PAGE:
Many operators rarely return to the pre-COVID business – however, others choose to keep their doors closed.
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Attention, guests: your table is ready – inside.
Monday marked the first day that Massachusetts restaurants were allowed to open indoor dining rooms since March 17. It was then that Governor Charlie Baker’s on-site consumption ban came into effect in response to the COVID-19 pandemic. How quickly will things get back to normal? It depends who you ask. After three long months of waiting, some institutions immediately cover the socially distant tables – while others are still cautious and wait-and-see. They all agree on one thing: there is no way of knowing exactly what is coming next.
“We’re excited,” says Executive Chef Jason Santos, whose three Boston restaurants – Buttermilk & Bourbon, Citrus & Salt, and Abby Lane – reopened for indoor use on Monday. Santos had been waiting for this moment; He had trained his team on safety and was ready to get back into action as soon as possible. “We were prepared. We were hoping this would come and we had the plan and deck staff as soon as it became official. “
Governor Baker announced the end of the ban last Friday and outlined the second phase of the state’s Phase 2 reopening plan. Although many restaurants have adjusted to take-out and delivery services throughout the closure, this return of dining rooms comes just two weeks after facilities get approval to start field work on the terraces. Since then, most Boston chefs tell me, diners have turned up in large numbers, seemingly serene, and eager to take advantage of all the expanded outdoor options. Time will, of course, tell how quickly customers return to indoor dining rooms, where the potential for coronavirus transmission is greater than outdoors.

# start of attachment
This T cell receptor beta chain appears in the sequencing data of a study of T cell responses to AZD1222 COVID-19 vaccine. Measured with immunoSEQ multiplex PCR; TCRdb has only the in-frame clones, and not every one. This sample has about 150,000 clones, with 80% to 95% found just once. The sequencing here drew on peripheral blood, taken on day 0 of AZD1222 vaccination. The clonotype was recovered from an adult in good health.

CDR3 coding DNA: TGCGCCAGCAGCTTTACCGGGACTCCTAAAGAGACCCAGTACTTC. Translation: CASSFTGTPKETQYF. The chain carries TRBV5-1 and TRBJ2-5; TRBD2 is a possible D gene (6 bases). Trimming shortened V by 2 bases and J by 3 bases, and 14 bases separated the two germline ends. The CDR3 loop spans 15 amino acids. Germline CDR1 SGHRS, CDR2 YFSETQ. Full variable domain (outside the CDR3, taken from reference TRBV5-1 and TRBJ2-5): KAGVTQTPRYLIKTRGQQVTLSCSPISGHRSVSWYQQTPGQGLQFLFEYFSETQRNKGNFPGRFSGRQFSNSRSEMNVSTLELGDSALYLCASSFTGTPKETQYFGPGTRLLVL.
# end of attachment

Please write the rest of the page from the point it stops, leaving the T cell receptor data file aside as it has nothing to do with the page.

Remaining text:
On the one hand, Santos is optimistic about the future. In fact, he’s even pushing a new Marblehead restaurant full steam ahead: a casual seafood spin-off called B&B Fish, set to open now on August 1st. While indoor dining is returning to his Boston facilities, he has put in place safety precautions like hand sanitizing stations and one-way menus. And of course, in its now reopened dining rooms, the tables are six feet apart depending on the requirement – something that reduces capacity to about 50 percent of what it was before the pandemic. He was anxious to get the asses back on the seats, even if it may be less.
Even so, Santos wants to make it clear that he is taking the situation seriously. “When it all started, I basically wore a protective suit to buy groceries,” says the chef, who also saw one of his Buttermilk & Bourbon employees go through a particularly precarious battle with COVID. After a thorough cleaning of the restaurant, this employee has already returned to work part-time – and Santos believes his portfolio of venues will take a bigger bounce too.
Not everyone is as optimistic about getting back to business as (semi) usual. The reintroduction of indoor dining “soon feels aggressive and irresponsible,” says Rachel Miller, owner of Lynn’s Nightshade Noodle Bar, one of the best new restaurants to open last year.
In fact, Miller is only now preparing to open an outdoor terrace with 20 seats, where guests can enjoy their plates after pickup or order cocktails in compostable cups from a newly installed take-away window. She even compares porta potties so diners don’t have to use the restaurant’s bathrooms.